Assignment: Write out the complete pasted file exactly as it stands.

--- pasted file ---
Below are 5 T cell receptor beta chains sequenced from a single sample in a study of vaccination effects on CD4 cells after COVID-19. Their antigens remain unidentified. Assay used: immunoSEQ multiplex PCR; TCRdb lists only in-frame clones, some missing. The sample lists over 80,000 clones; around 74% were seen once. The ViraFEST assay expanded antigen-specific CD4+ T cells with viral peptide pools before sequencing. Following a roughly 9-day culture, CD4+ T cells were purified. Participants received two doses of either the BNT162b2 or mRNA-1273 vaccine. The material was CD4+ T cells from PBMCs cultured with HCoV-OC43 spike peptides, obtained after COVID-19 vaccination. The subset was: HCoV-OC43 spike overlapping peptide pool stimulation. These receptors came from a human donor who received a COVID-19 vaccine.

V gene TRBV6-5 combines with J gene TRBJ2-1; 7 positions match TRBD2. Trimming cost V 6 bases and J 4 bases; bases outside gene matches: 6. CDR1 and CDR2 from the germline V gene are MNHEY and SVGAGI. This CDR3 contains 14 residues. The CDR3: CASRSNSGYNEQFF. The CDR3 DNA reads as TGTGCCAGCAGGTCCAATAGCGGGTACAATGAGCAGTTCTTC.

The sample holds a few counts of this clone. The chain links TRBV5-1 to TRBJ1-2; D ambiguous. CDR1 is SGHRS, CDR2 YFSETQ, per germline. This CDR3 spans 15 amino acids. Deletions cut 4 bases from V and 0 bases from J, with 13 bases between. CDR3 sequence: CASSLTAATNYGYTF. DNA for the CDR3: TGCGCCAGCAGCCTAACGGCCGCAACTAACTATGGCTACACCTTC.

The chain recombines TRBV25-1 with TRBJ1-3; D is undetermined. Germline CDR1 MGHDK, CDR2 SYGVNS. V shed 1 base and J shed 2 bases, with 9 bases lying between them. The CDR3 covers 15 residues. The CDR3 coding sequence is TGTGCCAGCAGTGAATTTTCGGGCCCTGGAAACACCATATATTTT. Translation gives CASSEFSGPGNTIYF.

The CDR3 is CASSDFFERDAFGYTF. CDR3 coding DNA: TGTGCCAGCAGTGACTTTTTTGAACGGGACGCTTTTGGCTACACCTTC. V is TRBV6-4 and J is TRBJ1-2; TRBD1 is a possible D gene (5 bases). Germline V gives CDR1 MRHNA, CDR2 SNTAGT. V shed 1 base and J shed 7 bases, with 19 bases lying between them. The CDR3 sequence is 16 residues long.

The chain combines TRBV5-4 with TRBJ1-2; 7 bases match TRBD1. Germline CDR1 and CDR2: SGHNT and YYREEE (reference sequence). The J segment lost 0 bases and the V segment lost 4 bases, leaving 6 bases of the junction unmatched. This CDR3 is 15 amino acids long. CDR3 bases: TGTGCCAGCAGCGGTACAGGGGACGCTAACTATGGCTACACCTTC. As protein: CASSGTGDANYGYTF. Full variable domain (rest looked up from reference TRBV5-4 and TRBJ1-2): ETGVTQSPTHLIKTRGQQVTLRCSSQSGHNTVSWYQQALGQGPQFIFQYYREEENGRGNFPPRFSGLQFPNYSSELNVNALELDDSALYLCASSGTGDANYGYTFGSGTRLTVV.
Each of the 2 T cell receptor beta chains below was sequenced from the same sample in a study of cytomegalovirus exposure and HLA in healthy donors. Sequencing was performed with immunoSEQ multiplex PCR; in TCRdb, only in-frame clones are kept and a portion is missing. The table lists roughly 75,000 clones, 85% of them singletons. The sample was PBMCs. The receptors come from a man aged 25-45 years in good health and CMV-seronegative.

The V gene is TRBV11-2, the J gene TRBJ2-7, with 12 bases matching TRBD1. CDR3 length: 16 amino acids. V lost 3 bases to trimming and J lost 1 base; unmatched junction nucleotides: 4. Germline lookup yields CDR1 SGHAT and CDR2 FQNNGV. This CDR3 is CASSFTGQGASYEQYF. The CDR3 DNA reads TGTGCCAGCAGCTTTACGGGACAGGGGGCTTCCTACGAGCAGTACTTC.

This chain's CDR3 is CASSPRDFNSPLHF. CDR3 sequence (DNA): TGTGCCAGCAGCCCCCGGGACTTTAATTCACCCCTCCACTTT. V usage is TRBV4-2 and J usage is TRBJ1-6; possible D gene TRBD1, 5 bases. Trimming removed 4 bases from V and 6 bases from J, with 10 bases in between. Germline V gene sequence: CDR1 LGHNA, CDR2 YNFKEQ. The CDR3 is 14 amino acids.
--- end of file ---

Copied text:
Below are 5 T cell receptor beta chains sequenced from a single sample in a study of vaccination effects on CD4 cells after COVID-19. Their antigens remain unidentified. Assay used: immunoSEQ multiplex PCR; TCRdb lists only in-frame clones, some missing. The sample lists over 80,000 clones; around 74% were seen once. The ViraFEST assay expanded antigen-specific CD4+ T cells with viral peptide pools before sequencing. Following a roughly 9-day culture, CD4+ T cells were purified. Participants received two doses of either the BNT162b2 or mRNA-1273 vaccine. The material was CD4+ T cells from PBMCs cultured with HCoV-OC43 spike peptides, obtained after COVID-19 vaccination. The subset was: HCoV-OC43 spike overlapping peptide pool stimulation. These receptors came from a human donor who received a COVID-19 vaccine.

V gene TRBV6-5 combines with J gene TRBJ2-1; 7 positions match TRBD2. Trimming cost V 6 bases and J 4 bases; bases outside gene matches: 6. CDR1 and CDR2 from the germline V gene are MNHEY and SVGAGI. This CDR3 contains 14 residues. The CDR3: CASRSNSGYNEQFF. The CDR3 DNA reads as TGTGCCAGCAGGTCCAATAGCGGGTACAATGAGCAGTTCTTC.

The sample holds a few counts of this clone. The chain links TRBV5-1 to TRBJ1-2; D ambiguous. CDR1 is SGHRS, CDR2 YFSETQ, per germline. This CDR3 spans 15 amino acids. Deletions cut 4 bases from V and 0 bases from J, with 13 bases between. CDR3 sequence: CASSLTAATNYGYTF. DNA for the CDR3: TGCGCCAGCAGCCTAACGGCCGCAACTAACTATGGCTACACCTTC.

The chain recombines TRBV25-1 with TRBJ1-3; D is undetermined. Germline CDR1 MGHDK, CDR2 SYGVNS. V shed 1 base and J shed 2 bases, with 9 bases lying between them. The CDR3 covers 15 residues. The CDR3 coding sequence is TGTGCCAGCAGTGAATTTTCGGGCCCTGGAAACACCATATATTTT. Translation gives CASSEFSGPGNTIYF.

The CDR3 is CASSDFFERDAFGYTF. CDR3 coding DNA: TGTGCCAGCAGTGACTTTTTTGAACGGGACGCTTTTGGCTACACCTTC. V is TRBV6-4 and J is TRBJ1-2; TRBD1 is a possible D gene (5 bases). Germline V gives CDR1 MRHNA, CDR2 SNTAGT. V shed 1 base and J shed 7 bases, with 19 bases lying between them. The CDR3 sequence is 16 residues long.

The chain combines TRBV5-4 with TRBJ1-2; 7 bases match TRBD1. Germline CDR1 and CDR2: SGHNT and YYREEE (reference sequence). The J segment lost 0 bases and the V segment lost 4 bases, leaving 6 bases of the junction unmatched. This CDR3 is 15 amino acids long. CDR3 bases: TGTGCCAGCAGCGGTACAGGGGACGCTAACTATGGCTACACCTTC. As protein: CASSGTGDANYGYTF. Full variable domain (rest looked up from reference TRBV5-4 and TRBJ1-2): ETGVTQSPTHLIKTRGQQVTLRCSSQSGHNTVSWYQQALGQGPQFIFQYYREEENGRGNFPPRFSGLQFPNYSSELNVNALELDDSALYLCASSGTGDANYGYTFGSGTRLTVV.
Each of the 2 T cell receptor beta chains below was sequenced from the same sample in a study of cytomegalovirus exposure and HLA in healthy donors. Sequencing was performed with immunoSEQ multiplex PCR; in TCRdb, only in-frame clones are kept and a portion is missing. The table lists roughly 75,000 clones, 85% of them singletons. The sample was PBMCs. The receptors come from a man aged 25-45 years in good health and CMV-seronegative.

The V gene is TRBV11-2, the J gene TRBJ2-7, with 12 bases matching TRBD1. CDR3 length: 16 amino acids. V lost 3 bases to trimming and J lost 1 base; unmatched junction nucleotides: 4. Germline lookup yields CDR1 SGHAT and CDR2 FQNNGV. This CDR3 is CASSFTGQGASYEQYF. The CDR3 DNA reads TGTGCCAGCAGCTTTACGGGACAGGGGGCTTCCTACGAGCAGTACTTC.

This chain's CDR3 is CASSPRDFNSPLHF. CDR3 sequence (DNA): TGTGCCAGCAGCCCCCGGGACTTTAATTCACCCCTCCACTTT. V usage is TRBV4-2 and J usage is TRBJ1-6; possible D gene TRBD1, 5 bases. Trimming removed 4 bases from V and 6 bases from J, with 10 bases in between. Germline V gene sequence: CDR1 LGHNA, CDR2 YNFKEQ. The CDR3 is 14 amino acids.